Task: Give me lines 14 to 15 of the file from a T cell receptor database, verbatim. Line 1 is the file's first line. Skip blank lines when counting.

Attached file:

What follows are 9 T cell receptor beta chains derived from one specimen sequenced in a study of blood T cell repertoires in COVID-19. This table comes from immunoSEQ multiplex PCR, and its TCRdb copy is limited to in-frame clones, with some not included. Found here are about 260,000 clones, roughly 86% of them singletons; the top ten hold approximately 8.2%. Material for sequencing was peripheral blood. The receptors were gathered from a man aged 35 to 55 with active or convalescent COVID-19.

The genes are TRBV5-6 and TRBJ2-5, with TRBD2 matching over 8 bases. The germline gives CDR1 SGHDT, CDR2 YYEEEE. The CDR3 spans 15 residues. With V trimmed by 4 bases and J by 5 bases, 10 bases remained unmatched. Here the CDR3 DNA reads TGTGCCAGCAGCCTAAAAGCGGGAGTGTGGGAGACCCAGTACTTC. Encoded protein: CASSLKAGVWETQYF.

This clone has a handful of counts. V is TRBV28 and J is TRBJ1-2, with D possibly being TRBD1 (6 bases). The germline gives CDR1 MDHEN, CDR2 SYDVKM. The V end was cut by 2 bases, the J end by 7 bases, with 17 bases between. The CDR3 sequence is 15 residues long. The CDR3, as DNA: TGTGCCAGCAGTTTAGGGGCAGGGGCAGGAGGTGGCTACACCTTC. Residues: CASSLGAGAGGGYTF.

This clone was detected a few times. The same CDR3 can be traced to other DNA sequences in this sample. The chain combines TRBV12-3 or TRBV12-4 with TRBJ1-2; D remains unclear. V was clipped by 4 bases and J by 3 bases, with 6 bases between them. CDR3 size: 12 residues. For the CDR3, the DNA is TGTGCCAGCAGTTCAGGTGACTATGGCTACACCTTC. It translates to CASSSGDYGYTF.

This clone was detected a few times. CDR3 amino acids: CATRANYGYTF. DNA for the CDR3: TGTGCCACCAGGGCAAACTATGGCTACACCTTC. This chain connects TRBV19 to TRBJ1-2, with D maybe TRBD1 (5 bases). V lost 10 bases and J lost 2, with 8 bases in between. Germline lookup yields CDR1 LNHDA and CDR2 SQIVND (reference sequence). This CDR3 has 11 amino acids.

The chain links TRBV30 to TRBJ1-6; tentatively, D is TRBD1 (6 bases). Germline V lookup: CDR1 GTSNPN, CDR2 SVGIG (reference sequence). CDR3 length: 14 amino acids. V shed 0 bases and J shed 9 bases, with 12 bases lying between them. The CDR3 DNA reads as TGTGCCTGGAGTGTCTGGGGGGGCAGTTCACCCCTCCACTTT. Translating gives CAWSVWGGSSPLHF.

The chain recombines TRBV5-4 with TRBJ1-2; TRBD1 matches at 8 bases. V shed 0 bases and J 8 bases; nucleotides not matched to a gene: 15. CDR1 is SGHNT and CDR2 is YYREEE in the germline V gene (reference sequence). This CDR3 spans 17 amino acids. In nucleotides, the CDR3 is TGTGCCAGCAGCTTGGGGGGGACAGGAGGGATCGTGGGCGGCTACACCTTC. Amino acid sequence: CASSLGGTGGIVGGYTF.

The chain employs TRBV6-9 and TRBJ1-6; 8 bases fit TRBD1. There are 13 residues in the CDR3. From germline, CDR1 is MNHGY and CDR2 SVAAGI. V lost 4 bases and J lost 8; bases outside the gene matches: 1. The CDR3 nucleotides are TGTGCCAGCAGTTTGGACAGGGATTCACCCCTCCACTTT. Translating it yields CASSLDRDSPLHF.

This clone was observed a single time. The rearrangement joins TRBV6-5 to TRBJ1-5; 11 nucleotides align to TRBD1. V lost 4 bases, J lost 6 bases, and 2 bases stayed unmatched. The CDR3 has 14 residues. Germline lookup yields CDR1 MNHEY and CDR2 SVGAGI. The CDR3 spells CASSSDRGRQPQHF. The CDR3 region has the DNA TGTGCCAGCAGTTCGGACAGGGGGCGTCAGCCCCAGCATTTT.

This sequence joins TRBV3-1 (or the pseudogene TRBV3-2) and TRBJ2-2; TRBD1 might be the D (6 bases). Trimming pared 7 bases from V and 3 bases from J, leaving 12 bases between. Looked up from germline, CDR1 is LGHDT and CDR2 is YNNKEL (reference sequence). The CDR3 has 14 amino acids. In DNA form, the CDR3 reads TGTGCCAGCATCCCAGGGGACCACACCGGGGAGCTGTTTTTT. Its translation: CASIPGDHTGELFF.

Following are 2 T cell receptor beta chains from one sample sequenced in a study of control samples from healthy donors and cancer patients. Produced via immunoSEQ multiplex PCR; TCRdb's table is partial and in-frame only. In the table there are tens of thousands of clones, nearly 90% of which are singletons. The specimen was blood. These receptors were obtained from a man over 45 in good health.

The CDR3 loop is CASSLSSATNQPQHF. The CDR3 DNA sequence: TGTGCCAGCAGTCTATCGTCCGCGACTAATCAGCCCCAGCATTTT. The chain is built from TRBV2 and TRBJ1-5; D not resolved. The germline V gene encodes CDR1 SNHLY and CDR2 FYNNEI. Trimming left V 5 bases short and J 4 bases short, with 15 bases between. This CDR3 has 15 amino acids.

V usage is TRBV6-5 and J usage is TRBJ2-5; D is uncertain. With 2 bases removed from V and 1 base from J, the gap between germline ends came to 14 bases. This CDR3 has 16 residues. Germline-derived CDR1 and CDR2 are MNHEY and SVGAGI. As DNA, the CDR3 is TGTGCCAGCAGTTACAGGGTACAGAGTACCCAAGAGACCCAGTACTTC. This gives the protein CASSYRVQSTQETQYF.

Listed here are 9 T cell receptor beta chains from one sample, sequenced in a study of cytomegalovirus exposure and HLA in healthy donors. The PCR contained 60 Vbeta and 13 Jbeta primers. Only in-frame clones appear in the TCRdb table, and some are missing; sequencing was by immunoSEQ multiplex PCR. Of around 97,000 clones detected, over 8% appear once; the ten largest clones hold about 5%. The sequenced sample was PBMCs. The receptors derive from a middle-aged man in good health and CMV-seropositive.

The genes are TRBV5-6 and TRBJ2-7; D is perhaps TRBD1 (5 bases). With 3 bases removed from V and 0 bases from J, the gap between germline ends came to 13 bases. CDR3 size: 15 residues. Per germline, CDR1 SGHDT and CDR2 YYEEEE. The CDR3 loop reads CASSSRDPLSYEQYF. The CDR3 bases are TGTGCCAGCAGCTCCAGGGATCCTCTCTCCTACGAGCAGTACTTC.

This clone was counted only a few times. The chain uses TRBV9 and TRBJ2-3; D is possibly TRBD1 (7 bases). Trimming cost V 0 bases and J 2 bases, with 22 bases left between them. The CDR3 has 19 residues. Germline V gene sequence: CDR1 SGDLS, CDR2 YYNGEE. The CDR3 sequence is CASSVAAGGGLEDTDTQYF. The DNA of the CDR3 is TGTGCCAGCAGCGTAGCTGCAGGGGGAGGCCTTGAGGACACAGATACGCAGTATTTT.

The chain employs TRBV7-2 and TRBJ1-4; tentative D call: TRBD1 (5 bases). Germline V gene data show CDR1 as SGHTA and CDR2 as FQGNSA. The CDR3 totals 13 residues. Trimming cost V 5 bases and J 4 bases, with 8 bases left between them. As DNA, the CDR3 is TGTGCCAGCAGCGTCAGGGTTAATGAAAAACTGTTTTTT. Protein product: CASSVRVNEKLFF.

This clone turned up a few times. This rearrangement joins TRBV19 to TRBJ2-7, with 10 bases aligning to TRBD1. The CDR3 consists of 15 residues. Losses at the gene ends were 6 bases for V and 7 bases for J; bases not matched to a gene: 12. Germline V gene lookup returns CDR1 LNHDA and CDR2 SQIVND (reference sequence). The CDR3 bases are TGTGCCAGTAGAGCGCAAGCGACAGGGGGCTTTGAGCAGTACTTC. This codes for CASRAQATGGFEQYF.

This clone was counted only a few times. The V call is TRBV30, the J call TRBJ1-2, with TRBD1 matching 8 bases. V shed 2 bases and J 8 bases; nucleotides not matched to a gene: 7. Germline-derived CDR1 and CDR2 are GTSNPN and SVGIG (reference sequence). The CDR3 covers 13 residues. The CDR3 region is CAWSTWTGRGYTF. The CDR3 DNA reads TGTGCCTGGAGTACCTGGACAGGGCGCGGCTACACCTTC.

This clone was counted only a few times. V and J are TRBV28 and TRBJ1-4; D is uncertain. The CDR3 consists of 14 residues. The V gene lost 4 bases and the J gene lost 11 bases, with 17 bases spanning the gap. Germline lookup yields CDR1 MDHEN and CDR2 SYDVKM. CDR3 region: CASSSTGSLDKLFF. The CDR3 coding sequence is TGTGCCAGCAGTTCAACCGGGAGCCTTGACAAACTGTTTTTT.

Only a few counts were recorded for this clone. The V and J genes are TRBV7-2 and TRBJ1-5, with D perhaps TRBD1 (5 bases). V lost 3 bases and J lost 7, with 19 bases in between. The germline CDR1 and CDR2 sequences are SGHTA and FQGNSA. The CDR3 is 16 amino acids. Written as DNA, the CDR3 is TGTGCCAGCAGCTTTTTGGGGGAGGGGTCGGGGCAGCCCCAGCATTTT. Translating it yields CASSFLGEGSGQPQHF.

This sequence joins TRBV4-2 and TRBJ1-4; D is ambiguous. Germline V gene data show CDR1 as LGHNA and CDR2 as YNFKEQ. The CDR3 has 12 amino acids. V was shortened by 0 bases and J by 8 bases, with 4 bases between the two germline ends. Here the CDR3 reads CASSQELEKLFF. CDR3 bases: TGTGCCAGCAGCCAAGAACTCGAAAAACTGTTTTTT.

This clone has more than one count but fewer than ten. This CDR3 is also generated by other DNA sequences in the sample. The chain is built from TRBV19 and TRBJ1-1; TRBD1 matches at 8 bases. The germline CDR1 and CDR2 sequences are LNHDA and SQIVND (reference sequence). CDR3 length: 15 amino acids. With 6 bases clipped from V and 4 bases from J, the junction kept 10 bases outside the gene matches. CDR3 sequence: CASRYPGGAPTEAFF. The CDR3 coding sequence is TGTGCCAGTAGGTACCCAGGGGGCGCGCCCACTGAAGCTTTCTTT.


Listed here are 9 T cell receptor beta chains from one sample, sequenced in a study of cytomegalovirus exposure and HLA in healthy donors. The PCR contained 60 Vbeta and 13 Jbeta primers. Only in-frame clones appear in the TCRdb table, and some are missing; sequencing was by immunoSEQ multiplex PCR. Of around 97,000 clones detected, over 8% appear once; the ten largest clones hold about 5%. The sequenced sample was PBMCs. The receptors derive from a middle-aged man in good health and CMV-seropositive.

The genes are TRBV5-6 and TRBJ2-7; D is perhaps TRBD1 (5 bases). With 3 bases removed from V and 0 bases from J, the gap between germline ends came to 13 bases. CDR3 size: 15 residues. Per germline, CDR1 SGHDT and CDR2 YYEEEE. The CDR3 loop reads CASSSRDPLSYEQYF. The CDR3 bases are TGTGCCAGCAGCTCCAGGGATCCTCTCTCCTACGAGCAGTACTTC.